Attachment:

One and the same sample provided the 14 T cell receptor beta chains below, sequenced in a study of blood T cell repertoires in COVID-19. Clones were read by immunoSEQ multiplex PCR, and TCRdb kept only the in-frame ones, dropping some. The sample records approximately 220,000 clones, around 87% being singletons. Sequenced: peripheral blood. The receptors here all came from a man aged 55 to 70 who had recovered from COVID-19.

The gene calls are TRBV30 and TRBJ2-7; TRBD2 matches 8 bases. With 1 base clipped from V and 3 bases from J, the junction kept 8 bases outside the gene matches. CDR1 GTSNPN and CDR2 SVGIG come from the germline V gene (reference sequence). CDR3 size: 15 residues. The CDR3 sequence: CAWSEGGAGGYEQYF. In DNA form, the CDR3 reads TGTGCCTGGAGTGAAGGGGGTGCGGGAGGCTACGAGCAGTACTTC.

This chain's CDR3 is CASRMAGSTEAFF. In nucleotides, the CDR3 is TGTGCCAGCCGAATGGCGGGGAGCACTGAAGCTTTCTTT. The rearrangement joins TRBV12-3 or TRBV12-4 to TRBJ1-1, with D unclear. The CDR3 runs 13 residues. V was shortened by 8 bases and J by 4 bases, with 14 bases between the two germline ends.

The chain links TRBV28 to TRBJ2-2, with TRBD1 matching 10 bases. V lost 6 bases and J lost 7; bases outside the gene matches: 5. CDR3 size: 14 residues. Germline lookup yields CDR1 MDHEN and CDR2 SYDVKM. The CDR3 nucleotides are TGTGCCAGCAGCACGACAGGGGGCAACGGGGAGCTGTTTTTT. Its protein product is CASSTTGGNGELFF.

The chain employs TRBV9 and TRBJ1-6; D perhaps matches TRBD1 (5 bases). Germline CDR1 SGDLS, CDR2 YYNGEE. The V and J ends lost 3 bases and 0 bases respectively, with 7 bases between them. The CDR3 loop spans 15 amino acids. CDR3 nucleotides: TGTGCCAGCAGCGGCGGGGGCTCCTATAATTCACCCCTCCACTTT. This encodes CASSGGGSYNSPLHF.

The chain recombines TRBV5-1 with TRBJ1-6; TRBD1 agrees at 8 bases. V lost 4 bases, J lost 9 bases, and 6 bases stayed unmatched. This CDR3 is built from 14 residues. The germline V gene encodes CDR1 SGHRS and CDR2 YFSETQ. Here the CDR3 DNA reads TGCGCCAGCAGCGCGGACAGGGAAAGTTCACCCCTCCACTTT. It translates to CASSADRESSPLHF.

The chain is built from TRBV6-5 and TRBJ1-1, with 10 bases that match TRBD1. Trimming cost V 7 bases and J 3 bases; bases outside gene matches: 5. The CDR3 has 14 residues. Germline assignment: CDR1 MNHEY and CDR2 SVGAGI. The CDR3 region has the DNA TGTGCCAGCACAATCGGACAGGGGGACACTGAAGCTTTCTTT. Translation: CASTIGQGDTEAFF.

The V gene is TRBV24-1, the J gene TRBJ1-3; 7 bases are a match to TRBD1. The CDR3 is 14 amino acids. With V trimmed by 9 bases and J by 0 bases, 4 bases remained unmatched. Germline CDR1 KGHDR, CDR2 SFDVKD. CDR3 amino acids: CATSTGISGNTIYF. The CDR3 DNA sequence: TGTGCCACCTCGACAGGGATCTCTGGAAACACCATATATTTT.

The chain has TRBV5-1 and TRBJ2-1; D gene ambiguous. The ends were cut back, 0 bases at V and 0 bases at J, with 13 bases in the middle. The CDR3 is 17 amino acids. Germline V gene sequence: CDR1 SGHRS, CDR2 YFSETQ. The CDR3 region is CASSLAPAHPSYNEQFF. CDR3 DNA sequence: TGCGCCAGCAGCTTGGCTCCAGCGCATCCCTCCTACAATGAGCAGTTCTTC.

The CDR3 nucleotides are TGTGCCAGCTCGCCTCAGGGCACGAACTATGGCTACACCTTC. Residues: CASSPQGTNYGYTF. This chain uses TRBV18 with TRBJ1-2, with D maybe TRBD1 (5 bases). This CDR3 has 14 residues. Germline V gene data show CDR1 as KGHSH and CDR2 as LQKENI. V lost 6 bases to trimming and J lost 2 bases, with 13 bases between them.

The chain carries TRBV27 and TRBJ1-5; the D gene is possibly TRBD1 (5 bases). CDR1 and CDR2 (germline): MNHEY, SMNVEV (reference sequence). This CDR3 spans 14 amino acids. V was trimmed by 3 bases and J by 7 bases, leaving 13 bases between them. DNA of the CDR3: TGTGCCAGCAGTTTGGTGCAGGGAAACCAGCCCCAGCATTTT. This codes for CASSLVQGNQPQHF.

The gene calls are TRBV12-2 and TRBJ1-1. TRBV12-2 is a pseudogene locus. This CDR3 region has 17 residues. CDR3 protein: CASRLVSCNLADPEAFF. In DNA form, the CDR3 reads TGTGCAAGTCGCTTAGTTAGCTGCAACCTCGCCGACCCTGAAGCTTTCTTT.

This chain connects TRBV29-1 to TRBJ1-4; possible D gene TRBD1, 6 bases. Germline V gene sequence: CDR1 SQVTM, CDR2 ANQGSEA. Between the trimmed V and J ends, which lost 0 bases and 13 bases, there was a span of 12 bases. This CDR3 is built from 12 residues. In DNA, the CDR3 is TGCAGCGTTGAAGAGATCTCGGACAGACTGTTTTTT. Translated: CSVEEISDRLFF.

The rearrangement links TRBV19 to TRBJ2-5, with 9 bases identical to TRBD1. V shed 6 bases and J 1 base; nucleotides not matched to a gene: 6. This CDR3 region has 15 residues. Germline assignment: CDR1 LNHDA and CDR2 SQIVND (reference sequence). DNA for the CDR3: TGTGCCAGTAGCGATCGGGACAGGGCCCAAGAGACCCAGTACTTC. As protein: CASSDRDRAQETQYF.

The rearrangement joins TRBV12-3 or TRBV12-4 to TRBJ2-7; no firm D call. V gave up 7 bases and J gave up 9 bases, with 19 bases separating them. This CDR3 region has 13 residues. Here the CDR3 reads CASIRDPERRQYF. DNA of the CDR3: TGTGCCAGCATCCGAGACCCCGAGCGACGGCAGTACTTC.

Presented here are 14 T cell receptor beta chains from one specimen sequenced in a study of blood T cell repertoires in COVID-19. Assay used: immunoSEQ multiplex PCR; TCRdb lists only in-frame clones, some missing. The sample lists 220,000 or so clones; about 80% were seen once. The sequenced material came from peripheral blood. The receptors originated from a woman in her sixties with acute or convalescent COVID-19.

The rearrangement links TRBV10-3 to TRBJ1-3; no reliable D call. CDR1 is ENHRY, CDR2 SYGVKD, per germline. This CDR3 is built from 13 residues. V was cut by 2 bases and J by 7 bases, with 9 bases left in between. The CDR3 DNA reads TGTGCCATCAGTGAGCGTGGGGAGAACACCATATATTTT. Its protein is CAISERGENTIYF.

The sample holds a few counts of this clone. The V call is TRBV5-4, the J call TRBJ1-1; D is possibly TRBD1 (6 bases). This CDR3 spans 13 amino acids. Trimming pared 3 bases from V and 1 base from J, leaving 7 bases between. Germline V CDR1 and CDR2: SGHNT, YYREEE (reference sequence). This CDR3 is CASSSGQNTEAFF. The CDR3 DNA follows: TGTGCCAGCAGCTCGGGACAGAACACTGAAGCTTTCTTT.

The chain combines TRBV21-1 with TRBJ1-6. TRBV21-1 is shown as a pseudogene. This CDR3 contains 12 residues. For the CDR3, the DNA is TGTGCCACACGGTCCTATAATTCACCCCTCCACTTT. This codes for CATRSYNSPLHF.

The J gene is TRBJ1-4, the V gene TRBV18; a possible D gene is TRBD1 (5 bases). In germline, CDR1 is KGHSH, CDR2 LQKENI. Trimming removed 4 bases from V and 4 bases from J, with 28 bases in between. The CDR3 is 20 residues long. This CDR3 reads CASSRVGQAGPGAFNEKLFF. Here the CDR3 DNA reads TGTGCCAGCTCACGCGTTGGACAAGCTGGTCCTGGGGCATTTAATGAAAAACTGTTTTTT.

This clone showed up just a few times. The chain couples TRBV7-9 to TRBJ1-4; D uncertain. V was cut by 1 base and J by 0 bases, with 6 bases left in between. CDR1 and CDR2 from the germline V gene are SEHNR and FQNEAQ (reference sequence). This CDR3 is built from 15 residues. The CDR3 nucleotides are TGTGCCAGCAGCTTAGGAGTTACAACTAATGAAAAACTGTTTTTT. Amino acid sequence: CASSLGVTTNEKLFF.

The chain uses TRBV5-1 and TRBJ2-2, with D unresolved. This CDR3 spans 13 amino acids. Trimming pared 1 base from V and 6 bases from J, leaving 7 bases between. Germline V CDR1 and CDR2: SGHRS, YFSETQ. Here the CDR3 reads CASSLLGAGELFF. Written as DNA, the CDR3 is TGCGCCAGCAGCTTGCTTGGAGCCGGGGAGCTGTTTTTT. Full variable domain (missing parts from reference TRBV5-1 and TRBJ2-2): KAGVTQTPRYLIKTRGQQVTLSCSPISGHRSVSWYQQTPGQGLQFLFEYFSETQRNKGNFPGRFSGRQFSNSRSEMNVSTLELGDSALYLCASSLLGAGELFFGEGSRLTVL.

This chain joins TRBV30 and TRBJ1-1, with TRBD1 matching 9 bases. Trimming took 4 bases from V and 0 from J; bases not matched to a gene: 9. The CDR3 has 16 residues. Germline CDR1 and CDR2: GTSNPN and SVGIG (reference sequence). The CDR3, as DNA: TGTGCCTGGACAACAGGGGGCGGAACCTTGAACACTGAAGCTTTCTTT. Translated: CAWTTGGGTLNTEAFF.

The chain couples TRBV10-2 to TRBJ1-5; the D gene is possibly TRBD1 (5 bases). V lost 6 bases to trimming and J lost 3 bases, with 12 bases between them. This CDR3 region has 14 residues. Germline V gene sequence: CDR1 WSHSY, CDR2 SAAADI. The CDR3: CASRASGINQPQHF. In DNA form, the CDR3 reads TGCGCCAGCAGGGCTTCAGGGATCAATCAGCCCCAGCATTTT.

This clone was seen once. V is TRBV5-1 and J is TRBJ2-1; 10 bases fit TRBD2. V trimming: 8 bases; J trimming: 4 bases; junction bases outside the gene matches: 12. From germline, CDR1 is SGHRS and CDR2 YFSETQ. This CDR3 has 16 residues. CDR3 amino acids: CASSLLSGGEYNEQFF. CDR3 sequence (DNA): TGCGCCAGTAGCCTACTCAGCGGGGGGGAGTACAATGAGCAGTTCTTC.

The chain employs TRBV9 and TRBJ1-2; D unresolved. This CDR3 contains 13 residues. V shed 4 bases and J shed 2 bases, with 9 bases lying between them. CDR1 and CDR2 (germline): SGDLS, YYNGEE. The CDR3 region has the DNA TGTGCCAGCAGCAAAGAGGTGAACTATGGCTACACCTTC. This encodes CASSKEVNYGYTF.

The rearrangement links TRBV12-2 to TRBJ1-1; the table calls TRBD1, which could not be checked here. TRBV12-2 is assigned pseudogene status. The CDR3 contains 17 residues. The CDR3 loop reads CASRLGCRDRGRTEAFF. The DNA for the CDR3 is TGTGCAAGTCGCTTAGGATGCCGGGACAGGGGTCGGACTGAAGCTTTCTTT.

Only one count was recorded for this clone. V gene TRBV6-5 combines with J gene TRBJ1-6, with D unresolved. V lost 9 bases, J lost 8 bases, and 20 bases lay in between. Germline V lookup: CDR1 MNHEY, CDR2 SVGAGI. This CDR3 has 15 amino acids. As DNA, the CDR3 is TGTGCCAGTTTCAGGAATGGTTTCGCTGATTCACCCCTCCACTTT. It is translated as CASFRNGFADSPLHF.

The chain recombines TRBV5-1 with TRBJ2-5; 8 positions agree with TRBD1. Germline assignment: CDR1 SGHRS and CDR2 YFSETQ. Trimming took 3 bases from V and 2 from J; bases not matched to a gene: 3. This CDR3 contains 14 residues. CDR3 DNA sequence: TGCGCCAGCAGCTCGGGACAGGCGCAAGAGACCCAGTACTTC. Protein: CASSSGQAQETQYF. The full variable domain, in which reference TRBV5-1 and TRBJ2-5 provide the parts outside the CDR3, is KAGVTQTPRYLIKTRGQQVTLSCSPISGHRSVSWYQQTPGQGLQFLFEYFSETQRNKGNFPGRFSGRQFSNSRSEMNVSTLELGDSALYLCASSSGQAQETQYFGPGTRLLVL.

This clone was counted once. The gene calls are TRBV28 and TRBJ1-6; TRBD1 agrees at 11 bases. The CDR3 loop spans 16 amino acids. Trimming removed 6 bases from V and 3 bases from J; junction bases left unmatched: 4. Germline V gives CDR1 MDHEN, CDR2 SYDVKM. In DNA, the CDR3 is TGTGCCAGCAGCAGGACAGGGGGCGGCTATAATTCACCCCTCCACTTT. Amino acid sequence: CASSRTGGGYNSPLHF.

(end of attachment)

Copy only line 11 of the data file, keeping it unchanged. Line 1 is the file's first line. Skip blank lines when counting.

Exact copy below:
The chain carries TRBV27 and TRBJ1-5; the D gene is possibly TRBD1 (5 bases). CDR1 and CDR2 (germline): MNHEY, SMNVEV (reference sequence). This CDR3 spans 14 amino acids. V was trimmed by 3 bases and J by 7 bases, leaving 13 bases between them. DNA of the CDR3: TGTGCCAGCAGTTTGGTGCAGGGAAACCAGCCCCAGCATTTT. This codes for CASSLVQGNQPQHF.